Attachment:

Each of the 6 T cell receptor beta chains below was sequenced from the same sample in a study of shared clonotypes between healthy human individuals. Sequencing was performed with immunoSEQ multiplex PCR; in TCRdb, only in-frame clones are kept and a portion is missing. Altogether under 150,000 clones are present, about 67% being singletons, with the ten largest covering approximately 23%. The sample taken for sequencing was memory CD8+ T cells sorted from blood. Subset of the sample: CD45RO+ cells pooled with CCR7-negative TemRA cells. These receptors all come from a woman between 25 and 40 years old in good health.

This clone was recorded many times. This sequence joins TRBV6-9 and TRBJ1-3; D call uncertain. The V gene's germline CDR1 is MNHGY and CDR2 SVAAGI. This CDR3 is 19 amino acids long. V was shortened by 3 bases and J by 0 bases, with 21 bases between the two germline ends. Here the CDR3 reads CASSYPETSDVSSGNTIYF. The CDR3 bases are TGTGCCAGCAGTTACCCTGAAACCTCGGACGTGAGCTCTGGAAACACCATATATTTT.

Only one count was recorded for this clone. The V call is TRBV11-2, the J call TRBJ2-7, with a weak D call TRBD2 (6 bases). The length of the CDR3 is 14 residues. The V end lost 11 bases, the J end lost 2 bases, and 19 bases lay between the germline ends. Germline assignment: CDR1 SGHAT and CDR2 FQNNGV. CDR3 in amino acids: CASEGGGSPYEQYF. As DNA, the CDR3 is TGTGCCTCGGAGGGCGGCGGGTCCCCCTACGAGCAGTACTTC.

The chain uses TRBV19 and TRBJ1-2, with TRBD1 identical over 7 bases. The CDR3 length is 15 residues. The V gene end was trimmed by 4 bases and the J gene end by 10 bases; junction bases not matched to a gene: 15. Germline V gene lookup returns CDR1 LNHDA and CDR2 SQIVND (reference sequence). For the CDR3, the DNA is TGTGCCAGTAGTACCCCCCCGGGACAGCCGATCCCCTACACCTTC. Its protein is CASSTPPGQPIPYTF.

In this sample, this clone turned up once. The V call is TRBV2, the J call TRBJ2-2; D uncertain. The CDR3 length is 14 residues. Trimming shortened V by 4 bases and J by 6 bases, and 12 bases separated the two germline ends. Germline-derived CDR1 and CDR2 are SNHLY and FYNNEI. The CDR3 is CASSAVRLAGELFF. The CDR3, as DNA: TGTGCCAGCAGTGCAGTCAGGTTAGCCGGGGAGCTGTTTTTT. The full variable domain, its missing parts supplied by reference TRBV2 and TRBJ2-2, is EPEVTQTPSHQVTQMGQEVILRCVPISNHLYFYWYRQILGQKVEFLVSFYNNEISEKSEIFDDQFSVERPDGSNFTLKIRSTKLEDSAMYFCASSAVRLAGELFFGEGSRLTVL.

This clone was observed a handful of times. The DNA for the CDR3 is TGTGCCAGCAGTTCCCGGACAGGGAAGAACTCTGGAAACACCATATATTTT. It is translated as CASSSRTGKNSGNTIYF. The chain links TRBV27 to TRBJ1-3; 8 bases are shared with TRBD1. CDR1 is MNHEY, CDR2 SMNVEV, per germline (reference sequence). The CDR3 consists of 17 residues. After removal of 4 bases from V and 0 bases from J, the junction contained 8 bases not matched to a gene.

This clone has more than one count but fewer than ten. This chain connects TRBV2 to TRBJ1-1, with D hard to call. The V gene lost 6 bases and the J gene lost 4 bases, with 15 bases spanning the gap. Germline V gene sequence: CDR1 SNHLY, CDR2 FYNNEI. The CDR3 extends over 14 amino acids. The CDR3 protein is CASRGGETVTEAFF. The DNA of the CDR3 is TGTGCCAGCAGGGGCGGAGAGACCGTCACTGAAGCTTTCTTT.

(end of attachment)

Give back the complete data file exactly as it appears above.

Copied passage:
Each of the 6 T cell receptor beta chains below was sequenced from the same sample in a study of shared clonotypes between healthy human individuals. Sequencing was performed with immunoSEQ multiplex PCR; in TCRdb, only in-frame clones are kept and a portion is missing. Altogether under 150,000 clones are present, about 67% being singletons, with the ten largest covering approximately 23%. The sample taken for sequencing was memory CD8+ T cells sorted from blood. Subset of the sample: CD45RO+ cells pooled with CCR7-negative TemRA cells. These receptors all come from a woman between 25 and 40 years old in good health.

This clone was recorded many times. This sequence joins TRBV6-9 and TRBJ1-3; D call uncertain. The V gene's germline CDR1 is MNHGY and CDR2 SVAAGI. This CDR3 is 19 amino acids long. V was shortened by 3 bases and J by 0 bases, with 21 bases between the two germline ends. Here the CDR3 reads CASSYPETSDVSSGNTIYF. The CDR3 bases are TGTGCCAGCAGTTACCCTGAAACCTCGGACGTGAGCTCTGGAAACACCATATATTTT.

Only one count was recorded for this clone. The V call is TRBV11-2, the J call TRBJ2-7, with a weak D call TRBD2 (6 bases). The length of the CDR3 is 14 residues. The V end lost 11 bases, the J end lost 2 bases, and 19 bases lay between the germline ends. Germline assignment: CDR1 SGHAT and CDR2 FQNNGV. CDR3 in amino acids: CASEGGGSPYEQYF. As DNA, the CDR3 is TGTGCCTCGGAGGGCGGCGGGTCCCCCTACGAGCAGTACTTC.

The chain uses TRBV19 and TRBJ1-2, with TRBD1 identical over 7 bases. The CDR3 length is 15 residues. The V gene end was trimmed by 4 bases and the J gene end by 10 bases; junction bases not matched to a gene: 15. Germline V gene lookup returns CDR1 LNHDA and CDR2 SQIVND (reference sequence). For the CDR3, the DNA is TGTGCCAGTAGTACCCCCCCGGGACAGCCGATCCCCTACACCTTC. Its protein is CASSTPPGQPIPYTF.

In this sample, this clone turned up once. The V call is TRBV2, the J call TRBJ2-2; D uncertain. The CDR3 length is 14 residues. Trimming shortened V by 4 bases and J by 6 bases, and 12 bases separated the two germline ends. Germline-derived CDR1 and CDR2 are SNHLY and FYNNEI. The CDR3 is CASSAVRLAGELFF. The CDR3, as DNA: TGTGCCAGCAGTGCAGTCAGGTTAGCCGGGGAGCTGTTTTTT. The full variable domain, its missing parts supplied by reference TRBV2 and TRBJ2-2, is EPEVTQTPSHQVTQMGQEVILRCVPISNHLYFYWYRQILGQKVEFLVSFYNNEISEKSEIFDDQFSVERPDGSNFTLKIRSTKLEDSAMYFCASSAVRLAGELFFGEGSRLTVL.

This clone was observed a handful of times. The DNA for the CDR3 is TGTGCCAGCAGTTCCCGGACAGGGAAGAACTCTGGAAACACCATATATTTT. It is translated as CASSSRTGKNSGNTIYF. The chain links TRBV27 to TRBJ1-3; 8 bases are shared with TRBD1. CDR1 is MNHEY, CDR2 SMNVEV, per germline (reference sequence). The CDR3 consists of 17 residues. After removal of 4 bases from V and 0 bases from J, the junction contained 8 bases not matched to a gene.

This clone has more than one count but fewer than ten. This chain connects TRBV2 to TRBJ1-1, with D hard to call. The V gene lost 6 bases and the J gene lost 4 bases, with 15 bases spanning the gap. Germline V gene sequence: CDR1 SNHLY, CDR2 FYNNEI. The CDR3 extends over 14 amino acids. The CDR3 protein is CASRGGETVTEAFF. The DNA of the CDR3 is TGTGCCAGCAGGGGCGGAGAGACCGTCACTGAAGCTTTCTTT.